2. Weekly To-Do. Write a list of all the tasks you want to accomplish in the next week. A weekly to-do allows you to squeeze in activities that don’t scream with urgency, but have long-term importance. Weekly to-dos also help set the pacing for your week so you can see how much work you need to split up for each day.
    3. Goal Review. Go through any written goals you have and write out what you did to work on them in the past week. Spending time to carefully review your goals each week can help you stay aligned.
    4. Optimization Review. When you use a traditional goal setting + to-do list approach, every activity becomes either a multi-month project or a short task. Weekly optimizations help you find the middle ground. Brainstorm a list of short projects that would take less than a week, but could have long-term significance. Then pick one of these short projects to work on next week.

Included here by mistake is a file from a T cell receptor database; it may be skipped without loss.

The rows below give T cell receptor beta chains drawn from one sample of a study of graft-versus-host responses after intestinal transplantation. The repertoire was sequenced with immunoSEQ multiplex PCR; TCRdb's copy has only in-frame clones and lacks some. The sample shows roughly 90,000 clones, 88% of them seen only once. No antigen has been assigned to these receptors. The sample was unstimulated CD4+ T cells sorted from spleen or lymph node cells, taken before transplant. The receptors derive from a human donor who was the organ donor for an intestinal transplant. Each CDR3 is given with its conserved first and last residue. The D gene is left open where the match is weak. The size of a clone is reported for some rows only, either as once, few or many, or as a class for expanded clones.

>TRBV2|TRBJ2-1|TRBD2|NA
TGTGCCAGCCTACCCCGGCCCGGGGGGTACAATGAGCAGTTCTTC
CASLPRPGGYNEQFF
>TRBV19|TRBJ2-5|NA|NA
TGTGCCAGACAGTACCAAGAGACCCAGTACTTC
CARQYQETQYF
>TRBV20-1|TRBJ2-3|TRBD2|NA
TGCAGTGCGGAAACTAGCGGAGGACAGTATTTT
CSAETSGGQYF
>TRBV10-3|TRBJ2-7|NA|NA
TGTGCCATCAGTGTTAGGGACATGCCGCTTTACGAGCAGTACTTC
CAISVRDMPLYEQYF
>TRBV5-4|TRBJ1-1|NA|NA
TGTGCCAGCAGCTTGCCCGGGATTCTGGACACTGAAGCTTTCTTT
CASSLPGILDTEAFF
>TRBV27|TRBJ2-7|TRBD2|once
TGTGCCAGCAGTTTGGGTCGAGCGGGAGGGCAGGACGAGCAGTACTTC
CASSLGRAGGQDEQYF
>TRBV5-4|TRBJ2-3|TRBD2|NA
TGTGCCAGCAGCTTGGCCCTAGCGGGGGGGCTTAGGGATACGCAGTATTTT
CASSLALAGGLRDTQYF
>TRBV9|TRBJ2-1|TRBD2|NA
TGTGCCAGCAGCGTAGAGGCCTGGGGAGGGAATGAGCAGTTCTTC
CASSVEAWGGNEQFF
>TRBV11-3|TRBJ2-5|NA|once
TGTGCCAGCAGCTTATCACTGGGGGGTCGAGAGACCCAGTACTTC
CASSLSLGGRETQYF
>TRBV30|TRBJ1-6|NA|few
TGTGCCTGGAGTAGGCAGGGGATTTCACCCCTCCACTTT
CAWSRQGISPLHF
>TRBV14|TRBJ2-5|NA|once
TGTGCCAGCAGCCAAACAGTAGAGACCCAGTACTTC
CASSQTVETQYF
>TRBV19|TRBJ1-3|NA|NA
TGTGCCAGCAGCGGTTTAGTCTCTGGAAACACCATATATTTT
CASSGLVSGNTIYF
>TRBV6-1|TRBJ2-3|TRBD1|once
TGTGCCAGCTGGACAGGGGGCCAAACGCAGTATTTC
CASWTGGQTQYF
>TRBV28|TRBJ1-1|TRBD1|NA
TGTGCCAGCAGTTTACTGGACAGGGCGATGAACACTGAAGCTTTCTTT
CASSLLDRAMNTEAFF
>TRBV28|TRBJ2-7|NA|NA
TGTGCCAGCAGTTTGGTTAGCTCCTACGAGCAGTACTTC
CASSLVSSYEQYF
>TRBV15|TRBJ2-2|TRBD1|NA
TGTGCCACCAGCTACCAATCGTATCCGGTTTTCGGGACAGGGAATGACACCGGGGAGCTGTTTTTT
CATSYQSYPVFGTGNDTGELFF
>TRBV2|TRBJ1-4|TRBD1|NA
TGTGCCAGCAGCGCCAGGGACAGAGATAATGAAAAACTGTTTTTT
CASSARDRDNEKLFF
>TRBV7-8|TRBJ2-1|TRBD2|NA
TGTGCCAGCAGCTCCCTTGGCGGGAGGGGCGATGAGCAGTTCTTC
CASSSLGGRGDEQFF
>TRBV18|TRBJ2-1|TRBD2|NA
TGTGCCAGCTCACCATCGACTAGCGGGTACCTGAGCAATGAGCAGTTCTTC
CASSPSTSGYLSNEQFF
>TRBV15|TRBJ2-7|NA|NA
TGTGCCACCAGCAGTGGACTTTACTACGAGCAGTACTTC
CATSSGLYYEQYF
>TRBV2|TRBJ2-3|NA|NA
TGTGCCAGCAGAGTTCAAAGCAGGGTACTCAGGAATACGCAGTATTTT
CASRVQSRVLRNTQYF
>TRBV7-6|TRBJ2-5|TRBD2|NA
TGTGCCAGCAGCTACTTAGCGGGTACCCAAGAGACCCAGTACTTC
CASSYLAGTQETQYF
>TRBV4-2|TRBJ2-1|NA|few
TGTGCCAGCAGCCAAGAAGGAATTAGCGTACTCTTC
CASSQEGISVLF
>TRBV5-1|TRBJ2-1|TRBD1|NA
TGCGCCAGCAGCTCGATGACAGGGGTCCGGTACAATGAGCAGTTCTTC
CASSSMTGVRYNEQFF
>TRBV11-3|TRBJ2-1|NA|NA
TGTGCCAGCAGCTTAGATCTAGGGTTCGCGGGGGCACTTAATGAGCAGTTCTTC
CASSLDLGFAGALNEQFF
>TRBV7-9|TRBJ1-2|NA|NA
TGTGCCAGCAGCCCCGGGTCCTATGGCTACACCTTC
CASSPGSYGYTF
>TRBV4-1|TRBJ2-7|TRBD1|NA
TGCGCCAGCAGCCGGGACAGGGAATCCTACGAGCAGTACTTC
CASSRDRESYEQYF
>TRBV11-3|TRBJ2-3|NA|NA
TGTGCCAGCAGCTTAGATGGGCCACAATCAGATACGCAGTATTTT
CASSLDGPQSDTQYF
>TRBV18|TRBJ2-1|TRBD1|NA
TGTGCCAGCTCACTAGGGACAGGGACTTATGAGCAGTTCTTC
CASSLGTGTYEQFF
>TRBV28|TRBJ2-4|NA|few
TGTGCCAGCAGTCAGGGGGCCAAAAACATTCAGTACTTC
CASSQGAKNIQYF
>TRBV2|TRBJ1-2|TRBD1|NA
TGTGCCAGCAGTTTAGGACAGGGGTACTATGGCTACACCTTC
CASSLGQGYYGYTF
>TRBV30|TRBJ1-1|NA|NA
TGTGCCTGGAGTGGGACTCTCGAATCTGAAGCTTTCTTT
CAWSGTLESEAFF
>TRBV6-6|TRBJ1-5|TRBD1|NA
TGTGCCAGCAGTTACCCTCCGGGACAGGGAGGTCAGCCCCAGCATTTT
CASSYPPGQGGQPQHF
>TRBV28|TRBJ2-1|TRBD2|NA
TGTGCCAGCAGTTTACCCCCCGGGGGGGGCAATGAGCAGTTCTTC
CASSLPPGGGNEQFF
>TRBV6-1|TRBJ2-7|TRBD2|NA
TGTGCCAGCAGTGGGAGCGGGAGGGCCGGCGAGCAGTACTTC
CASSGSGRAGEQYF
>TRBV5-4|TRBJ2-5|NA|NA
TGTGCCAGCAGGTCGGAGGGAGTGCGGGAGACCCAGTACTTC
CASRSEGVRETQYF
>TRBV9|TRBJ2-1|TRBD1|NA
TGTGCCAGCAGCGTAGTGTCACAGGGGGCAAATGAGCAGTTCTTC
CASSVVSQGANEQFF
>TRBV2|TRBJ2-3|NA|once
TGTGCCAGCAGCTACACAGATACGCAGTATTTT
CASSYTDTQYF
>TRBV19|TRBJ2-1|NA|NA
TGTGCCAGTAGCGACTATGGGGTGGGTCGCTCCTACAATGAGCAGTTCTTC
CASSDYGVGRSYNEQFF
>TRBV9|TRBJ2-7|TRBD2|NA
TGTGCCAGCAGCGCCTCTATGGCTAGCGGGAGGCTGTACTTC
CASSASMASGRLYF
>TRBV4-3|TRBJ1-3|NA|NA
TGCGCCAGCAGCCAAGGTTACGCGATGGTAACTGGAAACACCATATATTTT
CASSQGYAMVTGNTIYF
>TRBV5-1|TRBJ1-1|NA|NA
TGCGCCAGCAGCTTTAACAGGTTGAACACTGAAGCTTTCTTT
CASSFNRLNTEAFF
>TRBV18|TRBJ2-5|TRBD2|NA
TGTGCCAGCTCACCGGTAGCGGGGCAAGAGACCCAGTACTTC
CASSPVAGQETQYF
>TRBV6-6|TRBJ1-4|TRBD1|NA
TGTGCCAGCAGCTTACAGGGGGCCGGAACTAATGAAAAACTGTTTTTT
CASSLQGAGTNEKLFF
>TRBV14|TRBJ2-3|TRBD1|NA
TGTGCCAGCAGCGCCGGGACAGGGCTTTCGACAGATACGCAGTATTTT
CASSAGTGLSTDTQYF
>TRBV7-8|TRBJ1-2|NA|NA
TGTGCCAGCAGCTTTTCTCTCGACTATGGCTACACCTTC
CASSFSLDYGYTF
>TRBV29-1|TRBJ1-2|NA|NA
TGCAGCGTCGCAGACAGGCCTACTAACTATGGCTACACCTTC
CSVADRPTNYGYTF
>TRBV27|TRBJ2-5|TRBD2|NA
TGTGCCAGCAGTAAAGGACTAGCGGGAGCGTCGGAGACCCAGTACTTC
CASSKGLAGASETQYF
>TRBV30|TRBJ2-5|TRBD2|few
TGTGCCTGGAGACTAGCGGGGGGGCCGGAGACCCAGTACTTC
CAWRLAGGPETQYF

5. Expenses Review. Tally up all of your expenses for the past week and compare this to your monthly budget. Keeping track of your spending on a weekly basis can make for easier purchasing decisions later. If you know you’re going over the amount you wanted to spend, you’ll know to cut back on non-essentials in the following week.
    6. Habit Review. I have several habits that I do my best to run each week. Exercising, waking up early, staying organized and batching my internet usage are just a few. Reviewing these habits can help you pinpoint possible trouble spots before they start. If you’ve missed a few days from the gym, you can make a point of going next week so your habit stays conditioned. Habit reviews can also help in deciding what new habits you might like to change in the future.
    7. Learning Review. What books did you read this week? Doing a quick review of the major ideas you’ve picked up in the last week can help in two ways. First, it can help you anchor in that knowledge. Second, it can help you see how much you are learning. If you read little in the last week, you can set aside more time to read in the following week.